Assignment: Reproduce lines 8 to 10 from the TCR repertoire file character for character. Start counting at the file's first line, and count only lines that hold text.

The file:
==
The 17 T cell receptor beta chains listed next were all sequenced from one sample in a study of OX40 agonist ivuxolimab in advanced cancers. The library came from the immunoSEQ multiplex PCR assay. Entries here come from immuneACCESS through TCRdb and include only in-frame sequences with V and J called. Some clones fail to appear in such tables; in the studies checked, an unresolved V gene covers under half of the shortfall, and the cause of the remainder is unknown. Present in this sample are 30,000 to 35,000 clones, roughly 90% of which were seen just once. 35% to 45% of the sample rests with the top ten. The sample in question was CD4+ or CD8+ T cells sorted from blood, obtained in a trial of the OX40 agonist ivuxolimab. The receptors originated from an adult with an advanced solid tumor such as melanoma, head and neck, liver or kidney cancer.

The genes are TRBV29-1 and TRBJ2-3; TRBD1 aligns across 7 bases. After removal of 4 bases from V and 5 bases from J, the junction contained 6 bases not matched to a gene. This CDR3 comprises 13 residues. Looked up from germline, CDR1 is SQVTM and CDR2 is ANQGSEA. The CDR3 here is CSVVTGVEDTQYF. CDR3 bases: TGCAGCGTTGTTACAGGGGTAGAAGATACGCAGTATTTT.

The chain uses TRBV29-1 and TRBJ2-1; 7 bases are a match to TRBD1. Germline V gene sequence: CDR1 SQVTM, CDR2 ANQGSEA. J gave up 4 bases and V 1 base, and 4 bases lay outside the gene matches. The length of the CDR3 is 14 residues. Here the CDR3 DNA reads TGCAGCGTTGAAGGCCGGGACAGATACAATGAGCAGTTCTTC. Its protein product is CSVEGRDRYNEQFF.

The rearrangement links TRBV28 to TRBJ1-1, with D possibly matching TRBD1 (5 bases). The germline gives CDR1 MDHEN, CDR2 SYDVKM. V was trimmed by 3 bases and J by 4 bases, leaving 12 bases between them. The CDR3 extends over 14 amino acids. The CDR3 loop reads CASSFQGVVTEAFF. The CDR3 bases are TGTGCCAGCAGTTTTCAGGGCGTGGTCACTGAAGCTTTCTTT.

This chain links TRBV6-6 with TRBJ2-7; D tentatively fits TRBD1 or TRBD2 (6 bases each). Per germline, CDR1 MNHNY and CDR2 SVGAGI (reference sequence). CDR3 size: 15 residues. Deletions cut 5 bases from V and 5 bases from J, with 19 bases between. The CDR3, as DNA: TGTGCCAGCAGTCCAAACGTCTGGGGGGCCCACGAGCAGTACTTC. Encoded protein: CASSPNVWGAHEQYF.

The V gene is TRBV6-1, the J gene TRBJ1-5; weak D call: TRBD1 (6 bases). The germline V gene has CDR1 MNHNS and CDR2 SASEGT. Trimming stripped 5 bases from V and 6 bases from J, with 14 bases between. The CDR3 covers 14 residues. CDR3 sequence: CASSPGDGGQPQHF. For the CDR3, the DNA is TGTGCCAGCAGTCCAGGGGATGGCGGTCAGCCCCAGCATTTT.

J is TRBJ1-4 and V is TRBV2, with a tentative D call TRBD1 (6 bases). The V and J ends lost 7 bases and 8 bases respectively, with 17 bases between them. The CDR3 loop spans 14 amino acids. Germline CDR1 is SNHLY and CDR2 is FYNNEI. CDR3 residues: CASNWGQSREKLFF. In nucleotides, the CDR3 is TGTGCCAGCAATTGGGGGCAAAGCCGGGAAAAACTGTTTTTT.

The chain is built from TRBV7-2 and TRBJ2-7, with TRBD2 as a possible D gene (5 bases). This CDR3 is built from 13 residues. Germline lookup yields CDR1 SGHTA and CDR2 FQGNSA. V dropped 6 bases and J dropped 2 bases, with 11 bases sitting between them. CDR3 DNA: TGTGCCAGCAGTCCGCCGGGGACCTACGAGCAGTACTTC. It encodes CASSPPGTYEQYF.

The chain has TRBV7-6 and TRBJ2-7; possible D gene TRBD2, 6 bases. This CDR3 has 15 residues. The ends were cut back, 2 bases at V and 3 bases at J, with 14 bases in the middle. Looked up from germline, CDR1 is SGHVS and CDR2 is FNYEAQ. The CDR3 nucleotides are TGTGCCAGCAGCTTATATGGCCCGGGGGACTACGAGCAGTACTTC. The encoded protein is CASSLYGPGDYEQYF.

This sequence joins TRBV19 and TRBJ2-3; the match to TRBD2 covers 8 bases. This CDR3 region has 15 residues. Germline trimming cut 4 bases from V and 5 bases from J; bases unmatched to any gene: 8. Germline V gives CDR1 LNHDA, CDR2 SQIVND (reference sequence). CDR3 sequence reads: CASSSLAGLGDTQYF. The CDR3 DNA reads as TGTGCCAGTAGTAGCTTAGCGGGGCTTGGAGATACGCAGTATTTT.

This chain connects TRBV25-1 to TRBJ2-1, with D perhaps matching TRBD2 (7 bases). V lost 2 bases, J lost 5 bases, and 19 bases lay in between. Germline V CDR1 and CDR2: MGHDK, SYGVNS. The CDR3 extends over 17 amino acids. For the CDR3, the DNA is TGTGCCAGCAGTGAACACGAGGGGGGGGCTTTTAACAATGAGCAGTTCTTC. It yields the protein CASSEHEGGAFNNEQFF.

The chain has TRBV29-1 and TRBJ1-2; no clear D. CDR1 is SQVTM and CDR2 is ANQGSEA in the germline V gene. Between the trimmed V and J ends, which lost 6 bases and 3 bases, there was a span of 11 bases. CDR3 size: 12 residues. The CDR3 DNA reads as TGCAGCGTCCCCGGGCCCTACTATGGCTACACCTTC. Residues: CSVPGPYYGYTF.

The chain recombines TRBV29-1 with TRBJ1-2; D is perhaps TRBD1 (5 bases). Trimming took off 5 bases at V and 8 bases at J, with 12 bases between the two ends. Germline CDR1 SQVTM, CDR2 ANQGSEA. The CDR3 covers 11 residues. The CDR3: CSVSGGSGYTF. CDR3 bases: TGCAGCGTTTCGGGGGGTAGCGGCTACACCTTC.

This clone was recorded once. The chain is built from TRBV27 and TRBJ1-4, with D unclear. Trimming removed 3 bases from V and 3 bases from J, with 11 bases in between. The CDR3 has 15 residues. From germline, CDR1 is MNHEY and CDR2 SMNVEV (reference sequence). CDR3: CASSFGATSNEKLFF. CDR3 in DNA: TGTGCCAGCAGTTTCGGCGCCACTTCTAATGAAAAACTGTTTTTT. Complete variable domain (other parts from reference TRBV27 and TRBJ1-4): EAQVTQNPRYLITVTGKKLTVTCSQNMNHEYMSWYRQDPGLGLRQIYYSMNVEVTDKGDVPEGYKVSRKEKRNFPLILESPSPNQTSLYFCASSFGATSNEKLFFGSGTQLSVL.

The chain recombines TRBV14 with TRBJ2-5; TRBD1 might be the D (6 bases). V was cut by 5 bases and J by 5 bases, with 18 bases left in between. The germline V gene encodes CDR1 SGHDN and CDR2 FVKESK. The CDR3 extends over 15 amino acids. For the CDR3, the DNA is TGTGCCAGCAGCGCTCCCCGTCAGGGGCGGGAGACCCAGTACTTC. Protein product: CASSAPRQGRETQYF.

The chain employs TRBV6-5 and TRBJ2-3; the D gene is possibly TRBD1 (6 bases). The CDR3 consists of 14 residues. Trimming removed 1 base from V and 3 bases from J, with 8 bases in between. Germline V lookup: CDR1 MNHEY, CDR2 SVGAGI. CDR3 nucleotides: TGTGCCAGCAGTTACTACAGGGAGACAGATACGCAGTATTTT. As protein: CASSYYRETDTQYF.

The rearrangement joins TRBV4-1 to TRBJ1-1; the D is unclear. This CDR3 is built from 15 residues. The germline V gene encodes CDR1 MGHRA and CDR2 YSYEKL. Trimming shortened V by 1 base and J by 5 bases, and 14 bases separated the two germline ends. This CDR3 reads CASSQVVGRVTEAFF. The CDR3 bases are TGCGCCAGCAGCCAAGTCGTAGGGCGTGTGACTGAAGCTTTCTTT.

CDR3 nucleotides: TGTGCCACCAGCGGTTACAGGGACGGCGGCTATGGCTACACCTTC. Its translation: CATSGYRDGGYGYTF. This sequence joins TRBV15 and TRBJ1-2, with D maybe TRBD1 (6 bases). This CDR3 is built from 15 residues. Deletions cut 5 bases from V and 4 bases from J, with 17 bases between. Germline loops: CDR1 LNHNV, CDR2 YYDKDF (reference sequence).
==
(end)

The chain is built from TRBV7-2 and TRBJ2-7, with TRBD2 as a possible D gene (5 bases). This CDR3 is built from 13 residues. Germline lookup yields CDR1 SGHTA and CDR2 FQGNSA. V dropped 6 bases and J dropped 2 bases, with 11 bases sitting between them. CDR3 DNA: TGTGCCAGCAGTCCGCCGGGGACCTACGAGCAGTACTTC. It encodes CASSPPGTYEQYF.

The chain has TRBV7-6 and TRBJ2-7; possible D gene TRBD2, 6 bases. This CDR3 has 15 residues. The ends were cut back, 2 bases at V and 3 bases at J, with 14 bases in the middle. Looked up from germline, CDR1 is SGHVS and CDR2 is FNYEAQ. The CDR3 nucleotides are TGTGCCAGCAGCTTATATGGCCCGGGGGACTACGAGCAGTACTTC. The encoded protein is CASSLYGPGDYEQYF.

This sequence joins TRBV19 and TRBJ2-3; the match to TRBD2 covers 8 bases. This CDR3 region has 15 residues. Germline trimming cut 4 bases from V and 5 bases from J; bases unmatched to any gene: 8. Germline V gives CDR1 LNHDA, CDR2 SQIVND (reference sequence). CDR3 sequence reads: CASSSLAGLGDTQYF. The CDR3 DNA reads as TGTGCCAGTAGTAGCTTAGCGGGGCTTGGAGATACGCAGTATTTT.